Source: Encyclopedia of Jainism: Tattvartha Sutra 4: The celestial beings (deva)
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Jainism is an Indian religion of Dharma whose doctrine revolves around harmlessness (ahimsa) towards every living being. The two major branches (Digambara and Svetambara) of Jainism stimulate self-control (or, shramana, ‘self-reliance’) and spiritual development through a path of peace for the soul to progess to the ultimate goal.

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India history and geogprahy

Aditya (AD 871-907) is the name of a king from the [Medieval] Chola Dynasty (AD 848).—The last important phase of art in South India is a mingling of late Chalukya and late Chola art under the Vijayanagara monarchs. In the time of Aditya and Parantaka (AD 907-955), there was much temple-building activity and Parantaka, who was devoted to Siva, covered the temple at Chidambaram with gold.

Source: Shodhganga: The significance of the mūla-beras (history)
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The history of India traces the identification of countries, villages, towns and other regions of India, as well as royal dynasties, rulers, tribes, local festivities and traditions and regional languages. Ancient India enjoyed religious freedom and encourages the path of Dharma, a concept common to Buddhism, Hinduism, and Jainism.

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Languages of India and abroad

Marathi-English dictionary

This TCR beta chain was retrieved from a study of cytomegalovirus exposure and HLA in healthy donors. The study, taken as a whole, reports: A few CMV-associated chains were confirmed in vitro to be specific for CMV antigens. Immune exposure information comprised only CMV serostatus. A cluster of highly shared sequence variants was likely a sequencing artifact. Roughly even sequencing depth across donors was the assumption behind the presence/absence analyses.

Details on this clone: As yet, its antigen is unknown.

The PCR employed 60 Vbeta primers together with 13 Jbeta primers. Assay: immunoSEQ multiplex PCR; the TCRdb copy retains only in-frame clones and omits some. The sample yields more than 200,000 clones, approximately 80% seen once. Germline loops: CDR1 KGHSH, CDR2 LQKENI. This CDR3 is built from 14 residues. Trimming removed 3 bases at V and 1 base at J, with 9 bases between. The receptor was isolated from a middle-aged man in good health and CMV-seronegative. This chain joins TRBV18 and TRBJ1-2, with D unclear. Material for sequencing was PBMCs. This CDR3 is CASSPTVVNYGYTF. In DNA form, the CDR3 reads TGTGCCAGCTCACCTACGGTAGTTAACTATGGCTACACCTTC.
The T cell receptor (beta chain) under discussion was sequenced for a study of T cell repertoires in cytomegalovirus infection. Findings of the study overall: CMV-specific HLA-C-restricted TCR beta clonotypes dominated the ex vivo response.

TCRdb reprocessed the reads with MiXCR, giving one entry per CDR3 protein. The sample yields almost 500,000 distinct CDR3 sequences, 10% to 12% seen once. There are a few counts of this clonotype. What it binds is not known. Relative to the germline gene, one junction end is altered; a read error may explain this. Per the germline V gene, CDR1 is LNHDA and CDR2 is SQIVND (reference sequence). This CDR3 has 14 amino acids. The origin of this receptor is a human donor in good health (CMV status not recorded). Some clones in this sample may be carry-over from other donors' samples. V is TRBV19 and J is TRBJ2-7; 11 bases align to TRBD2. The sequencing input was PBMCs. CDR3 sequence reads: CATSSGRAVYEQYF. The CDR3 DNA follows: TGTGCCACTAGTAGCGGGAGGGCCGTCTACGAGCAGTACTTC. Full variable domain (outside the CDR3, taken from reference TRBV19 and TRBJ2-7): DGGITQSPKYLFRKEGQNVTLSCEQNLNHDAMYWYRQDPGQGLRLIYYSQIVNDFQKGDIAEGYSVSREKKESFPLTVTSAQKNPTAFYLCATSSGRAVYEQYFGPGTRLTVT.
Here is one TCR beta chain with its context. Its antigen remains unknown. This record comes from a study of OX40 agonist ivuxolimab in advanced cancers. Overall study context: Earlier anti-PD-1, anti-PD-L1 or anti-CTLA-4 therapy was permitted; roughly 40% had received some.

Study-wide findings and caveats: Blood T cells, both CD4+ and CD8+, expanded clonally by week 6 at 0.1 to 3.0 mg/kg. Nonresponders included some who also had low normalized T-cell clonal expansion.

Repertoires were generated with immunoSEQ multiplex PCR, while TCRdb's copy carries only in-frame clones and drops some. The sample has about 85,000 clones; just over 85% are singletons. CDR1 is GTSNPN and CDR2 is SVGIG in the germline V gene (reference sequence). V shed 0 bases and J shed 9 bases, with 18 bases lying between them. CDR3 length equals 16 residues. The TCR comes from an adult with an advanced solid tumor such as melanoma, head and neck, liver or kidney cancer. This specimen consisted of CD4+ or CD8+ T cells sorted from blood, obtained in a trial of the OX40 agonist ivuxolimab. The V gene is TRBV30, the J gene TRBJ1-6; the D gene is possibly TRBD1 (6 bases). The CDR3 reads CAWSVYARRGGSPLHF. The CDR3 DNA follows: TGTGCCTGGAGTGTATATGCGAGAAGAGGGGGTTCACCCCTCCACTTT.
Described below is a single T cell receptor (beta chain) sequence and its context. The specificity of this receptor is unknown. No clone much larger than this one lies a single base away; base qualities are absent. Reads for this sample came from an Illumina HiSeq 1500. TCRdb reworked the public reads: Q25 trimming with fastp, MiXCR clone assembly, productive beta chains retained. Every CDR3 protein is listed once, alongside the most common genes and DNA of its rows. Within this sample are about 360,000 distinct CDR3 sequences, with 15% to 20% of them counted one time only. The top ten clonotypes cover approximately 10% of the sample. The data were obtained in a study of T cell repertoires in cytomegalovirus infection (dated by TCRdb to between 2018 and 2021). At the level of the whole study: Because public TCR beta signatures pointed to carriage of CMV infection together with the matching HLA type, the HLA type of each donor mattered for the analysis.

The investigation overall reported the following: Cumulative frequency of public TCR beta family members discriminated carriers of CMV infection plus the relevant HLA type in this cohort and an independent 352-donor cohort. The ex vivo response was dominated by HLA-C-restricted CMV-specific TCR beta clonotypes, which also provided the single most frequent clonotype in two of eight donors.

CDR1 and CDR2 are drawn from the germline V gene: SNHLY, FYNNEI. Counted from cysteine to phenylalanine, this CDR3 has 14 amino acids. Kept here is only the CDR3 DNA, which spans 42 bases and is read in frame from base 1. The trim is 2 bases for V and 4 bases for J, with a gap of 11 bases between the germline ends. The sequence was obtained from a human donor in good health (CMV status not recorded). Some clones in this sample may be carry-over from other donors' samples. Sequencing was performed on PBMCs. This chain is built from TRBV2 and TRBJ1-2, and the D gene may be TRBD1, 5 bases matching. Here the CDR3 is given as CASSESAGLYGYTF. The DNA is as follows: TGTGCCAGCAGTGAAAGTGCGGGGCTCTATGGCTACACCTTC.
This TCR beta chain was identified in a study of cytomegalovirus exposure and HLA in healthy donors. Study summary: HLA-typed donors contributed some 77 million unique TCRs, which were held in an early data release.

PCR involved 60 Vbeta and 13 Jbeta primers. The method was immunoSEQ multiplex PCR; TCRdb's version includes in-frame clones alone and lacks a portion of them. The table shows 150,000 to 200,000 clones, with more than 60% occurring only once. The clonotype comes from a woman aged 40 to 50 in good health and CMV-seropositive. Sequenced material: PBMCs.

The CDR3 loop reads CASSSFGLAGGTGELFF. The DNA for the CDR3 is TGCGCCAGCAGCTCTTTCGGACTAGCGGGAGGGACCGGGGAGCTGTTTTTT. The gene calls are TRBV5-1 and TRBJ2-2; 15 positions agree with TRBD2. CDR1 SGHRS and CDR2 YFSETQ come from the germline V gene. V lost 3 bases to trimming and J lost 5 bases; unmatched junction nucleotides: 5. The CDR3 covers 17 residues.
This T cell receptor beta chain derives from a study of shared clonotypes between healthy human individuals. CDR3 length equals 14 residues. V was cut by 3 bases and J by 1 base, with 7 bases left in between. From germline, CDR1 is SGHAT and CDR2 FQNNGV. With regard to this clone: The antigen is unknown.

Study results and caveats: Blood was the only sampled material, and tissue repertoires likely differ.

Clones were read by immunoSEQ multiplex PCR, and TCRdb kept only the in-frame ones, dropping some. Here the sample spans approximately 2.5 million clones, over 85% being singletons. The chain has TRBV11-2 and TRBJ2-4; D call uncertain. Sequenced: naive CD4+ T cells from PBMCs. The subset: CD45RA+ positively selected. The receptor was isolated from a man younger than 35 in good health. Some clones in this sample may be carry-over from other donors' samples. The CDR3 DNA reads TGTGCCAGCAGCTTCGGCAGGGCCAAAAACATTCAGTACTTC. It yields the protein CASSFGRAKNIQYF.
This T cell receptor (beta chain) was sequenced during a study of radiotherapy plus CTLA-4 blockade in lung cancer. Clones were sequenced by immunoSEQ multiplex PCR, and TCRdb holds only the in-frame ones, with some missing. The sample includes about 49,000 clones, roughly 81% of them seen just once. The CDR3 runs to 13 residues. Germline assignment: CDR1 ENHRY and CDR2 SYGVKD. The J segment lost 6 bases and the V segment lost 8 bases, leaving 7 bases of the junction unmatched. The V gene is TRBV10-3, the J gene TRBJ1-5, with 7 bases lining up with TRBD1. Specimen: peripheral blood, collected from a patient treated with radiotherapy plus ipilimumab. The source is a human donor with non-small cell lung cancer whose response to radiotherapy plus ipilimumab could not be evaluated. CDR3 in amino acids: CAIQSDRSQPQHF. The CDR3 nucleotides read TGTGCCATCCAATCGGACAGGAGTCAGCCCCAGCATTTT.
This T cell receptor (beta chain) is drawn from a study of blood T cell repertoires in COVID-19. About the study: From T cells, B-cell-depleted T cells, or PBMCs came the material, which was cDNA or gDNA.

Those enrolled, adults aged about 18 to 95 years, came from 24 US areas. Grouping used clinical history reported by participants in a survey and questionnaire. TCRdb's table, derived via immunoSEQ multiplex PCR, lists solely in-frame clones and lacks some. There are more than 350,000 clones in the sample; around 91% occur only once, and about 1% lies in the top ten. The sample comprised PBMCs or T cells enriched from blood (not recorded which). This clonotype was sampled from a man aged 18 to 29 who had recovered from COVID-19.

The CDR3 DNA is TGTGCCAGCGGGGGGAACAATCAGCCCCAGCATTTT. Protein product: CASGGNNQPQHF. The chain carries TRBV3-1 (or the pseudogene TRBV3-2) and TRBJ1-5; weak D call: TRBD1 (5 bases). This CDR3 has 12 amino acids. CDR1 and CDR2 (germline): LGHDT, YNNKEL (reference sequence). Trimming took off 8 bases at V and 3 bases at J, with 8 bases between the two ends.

āditya (आदित्य).—m S The sun. 2 A deity of a class, a form of Surya. 3 A deity gen.

Source: DDSA: The Molesworth Marathi and English Dictionary

āditya (आदित्य).—m The sun.

Source: DDSA: The Aryabhusan school dictionary, Marathi-English
context information

Marathi is an Indo-European language having over 70 million native speakers people in (predominantly) Maharashtra India. Marathi, like many other Indo-Aryan languages, evolved from early forms of Prakrit, which itself is a subset of Sanskrit, one of the most ancient languages of the world.

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Sanskrit-English dictionary

Āditya (आदित्य).—a. [aditerapatyaṃ ṇya P.IV.1.85.]

1) Solar, belonging to, or born in, the solar line; आदित्यैर्यदि विग्रहो नृपतिभिर्धन्यं ममैतत्ततो (ādityairyadi vigraho nṛpatibhirdhanyaṃ mamaitattato) U.6.18.

2) Devoted to, or originating from, Aditi; आदित्यं चरुं निर्वपेत् (ādityaṃ caruṃ nirvapet) Yaj. Ts.

3) Belonging to, or sprung from, the Ādityas.

-tyaḥ 1 A son of Aditi; a god, divinity in general. (The number of Ādityas appears to have been originally seven, of whom Varuṇa is the head, and the name Āditya was restricted to them (devā ādityā ye sapta Rv.9.114.3.). In the time of the Brāhmaṇas, however, the number of Ādityas rose to 12, representing the sun in the 12 months of the year; धाता मित्रोऽर्यमा रुद्रो वरुणः सूर्य एव च । भगो विवस्वान् पूषा च सविता दशमः स्मृतः ॥ एकादशस्तथा त्वष्टा विष्णुर्द्वादश उच्यते (dhātā mitro'ryamā rudro varuṇaḥ sūrya eva ca | bhago vivasvān pūṣā ca savitā daśamaḥ smṛtaḥ || ekādaśastathā tvaṣṭā viṣṇurdvādaśa ucyate) |); आदित्यानामहं विष्णुः (ādityānāmahaṃ viṣṇuḥ) Bg.1.21; Ku. 2.24. (These 12 suns are supposed to shine only at the destruction of the universe; cf. Ve.3.8; dagdhuṃ viśvaṃ dahanakiraṇairnoditā dvādaśārkāḥ).

2) The sun; Vāj.4.21.

3) A name of Viṣṇu in his fifth or dwarf-incarnation; स्वयंभूः शंभुरादित्यः (svayaṃbhūḥ śaṃbhurādityaḥ) V. Sah.

4) Name of the Arka plant (Mar. ruī).

-tyau (dual) Name of a constellation, the seventh lunar mansion (punarvasu).

Source: DDSA: The practical Sanskrit-English dictionary
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Sanskrit, also spelled संस्कृतम् (saṃskṛtam), is an ancient language of India commonly seen as the grandmother of the Indo-European language family. Closely allied with Prakrit and Pali, Sanskrit is more exhaustive in both grammar and terms and has the most extensive collection of literature in the world, greatly surpassing its sister-languages Greek and Latin.

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Relevant definitions